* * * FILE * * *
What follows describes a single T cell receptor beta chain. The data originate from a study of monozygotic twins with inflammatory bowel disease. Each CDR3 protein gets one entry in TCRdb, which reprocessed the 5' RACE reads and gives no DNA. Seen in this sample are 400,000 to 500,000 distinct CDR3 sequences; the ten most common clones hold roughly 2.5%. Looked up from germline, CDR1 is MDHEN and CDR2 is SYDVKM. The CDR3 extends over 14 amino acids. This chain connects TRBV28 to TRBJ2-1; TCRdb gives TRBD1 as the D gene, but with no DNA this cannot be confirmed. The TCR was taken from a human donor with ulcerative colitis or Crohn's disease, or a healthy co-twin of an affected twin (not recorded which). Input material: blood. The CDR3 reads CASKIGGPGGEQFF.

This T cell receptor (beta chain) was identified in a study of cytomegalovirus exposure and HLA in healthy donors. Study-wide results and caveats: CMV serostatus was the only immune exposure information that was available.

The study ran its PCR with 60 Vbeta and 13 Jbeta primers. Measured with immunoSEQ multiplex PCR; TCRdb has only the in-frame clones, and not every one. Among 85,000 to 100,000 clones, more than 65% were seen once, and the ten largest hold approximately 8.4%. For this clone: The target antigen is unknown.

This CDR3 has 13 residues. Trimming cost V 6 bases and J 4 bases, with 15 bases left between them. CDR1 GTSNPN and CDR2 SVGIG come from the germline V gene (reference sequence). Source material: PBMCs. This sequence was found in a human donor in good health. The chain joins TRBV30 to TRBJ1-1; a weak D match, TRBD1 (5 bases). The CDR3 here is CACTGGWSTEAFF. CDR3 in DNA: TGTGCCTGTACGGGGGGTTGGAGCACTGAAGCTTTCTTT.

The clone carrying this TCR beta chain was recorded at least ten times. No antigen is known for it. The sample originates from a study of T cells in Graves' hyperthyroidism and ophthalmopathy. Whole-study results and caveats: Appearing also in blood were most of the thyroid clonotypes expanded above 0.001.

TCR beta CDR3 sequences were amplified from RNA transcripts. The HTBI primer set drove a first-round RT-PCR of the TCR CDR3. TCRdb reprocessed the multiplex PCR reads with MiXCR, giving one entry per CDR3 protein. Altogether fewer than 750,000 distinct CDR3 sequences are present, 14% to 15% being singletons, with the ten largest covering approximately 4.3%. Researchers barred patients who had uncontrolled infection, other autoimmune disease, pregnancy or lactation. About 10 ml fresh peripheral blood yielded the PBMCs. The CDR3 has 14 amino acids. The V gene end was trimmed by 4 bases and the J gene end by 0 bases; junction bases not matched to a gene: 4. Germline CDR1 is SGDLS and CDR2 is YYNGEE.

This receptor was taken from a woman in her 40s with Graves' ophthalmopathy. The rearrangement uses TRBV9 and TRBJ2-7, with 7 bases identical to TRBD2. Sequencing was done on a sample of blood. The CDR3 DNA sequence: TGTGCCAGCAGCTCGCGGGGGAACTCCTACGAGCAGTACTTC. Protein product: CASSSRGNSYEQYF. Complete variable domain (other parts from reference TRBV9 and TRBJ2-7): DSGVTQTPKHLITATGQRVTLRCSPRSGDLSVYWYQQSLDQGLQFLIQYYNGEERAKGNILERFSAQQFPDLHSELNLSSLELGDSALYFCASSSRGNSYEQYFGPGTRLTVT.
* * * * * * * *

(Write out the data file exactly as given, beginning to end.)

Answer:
What follows describes a single T cell receptor beta chain. The data originate from a study of monozygotic twins with inflammatory bowel disease. Each CDR3 protein gets one entry in TCRdb, which reprocessed the 5' RACE reads and gives no DNA. Seen in this sample are 400,000 to 500,000 distinct CDR3 sequences; the ten most common clones hold roughly 2.5%. Looked up from germline, CDR1 is MDHEN and CDR2 is SYDVKM. The CDR3 extends over 14 amino acids. This chain connects TRBV28 to TRBJ2-1; TCRdb gives TRBD1 as the D gene, but with no DNA this cannot be confirmed. The TCR was taken from a human donor with ulcerative colitis or Crohn's disease, or a healthy co-twin of an affected twin (not recorded which). Input material: blood. The CDR3 reads CASKIGGPGGEQFF.

This T cell receptor (beta chain) was identified in a study of cytomegalovirus exposure and HLA in healthy donors. Study-wide results and caveats: CMV serostatus was the only immune exposure information that was available.

The study ran its PCR with 60 Vbeta and 13 Jbeta primers. Measured with immunoSEQ multiplex PCR; TCRdb has only the in-frame clones, and not every one. Among 85,000 to 100,000 clones, more than 65% were seen once, and the ten largest hold approximately 8.4%. For this clone: The target antigen is unknown.

This CDR3 has 13 residues. Trimming cost V 6 bases and J 4 bases, with 15 bases left between them. CDR1 GTSNPN and CDR2 SVGIG come from the germline V gene (reference sequence). Source material: PBMCs. This sequence was found in a human donor in good health. The chain joins TRBV30 to TRBJ1-1; a weak D match, TRBD1 (5 bases). The CDR3 here is CACTGGWSTEAFF. CDR3 in DNA: TGTGCCTGTACGGGGGGTTGGAGCACTGAAGCTTTCTTT.

The clone carrying this TCR beta chain was recorded at least ten times. No antigen is known for it. The sample originates from a study of T cells in Graves' hyperthyroidism and ophthalmopathy. Whole-study results and caveats: Appearing also in blood were most of the thyroid clonotypes expanded above 0.001.

TCR beta CDR3 sequences were amplified from RNA transcripts. The HTBI primer set drove a first-round RT-PCR of the TCR CDR3. TCRdb reprocessed the multiplex PCR reads with MiXCR, giving one entry per CDR3 protein. Altogether fewer than 750,000 distinct CDR3 sequences are present, 14% to 15% being singletons, with the ten largest covering approximately 4.3%. Researchers barred patients who had uncontrolled infection, other autoimmune disease, pregnancy or lactation. About 10 ml fresh peripheral blood yielded the PBMCs. The CDR3 has 14 amino acids. The V gene end was trimmed by 4 bases and the J gene end by 0 bases; junction bases not matched to a gene: 4. Germline CDR1 is SGDLS and CDR2 is YYNGEE.

This receptor was taken from a woman in her 40s with Graves' ophthalmopathy. The rearrangement uses TRBV9 and TRBJ2-7, with 7 bases identical to TRBD2. Sequencing was done on a sample of blood. The CDR3 DNA sequence: TGTGCCAGCAGCTCGCGGGGGAACTCCTACGAGCAGTACTTC. Protein product: CASSSRGNSYEQYF. Complete variable domain (other parts from reference TRBV9 and TRBJ2-7): DSGVTQTPKHLITATGQRVTLRCSPRSGDLSVYWYQQSLDQGLQFLIQYYNGEERAKGNILERFSAQQFPDLHSELNLSSLELGDSALYFCASSSRGNSYEQYFGPGTRLTVT.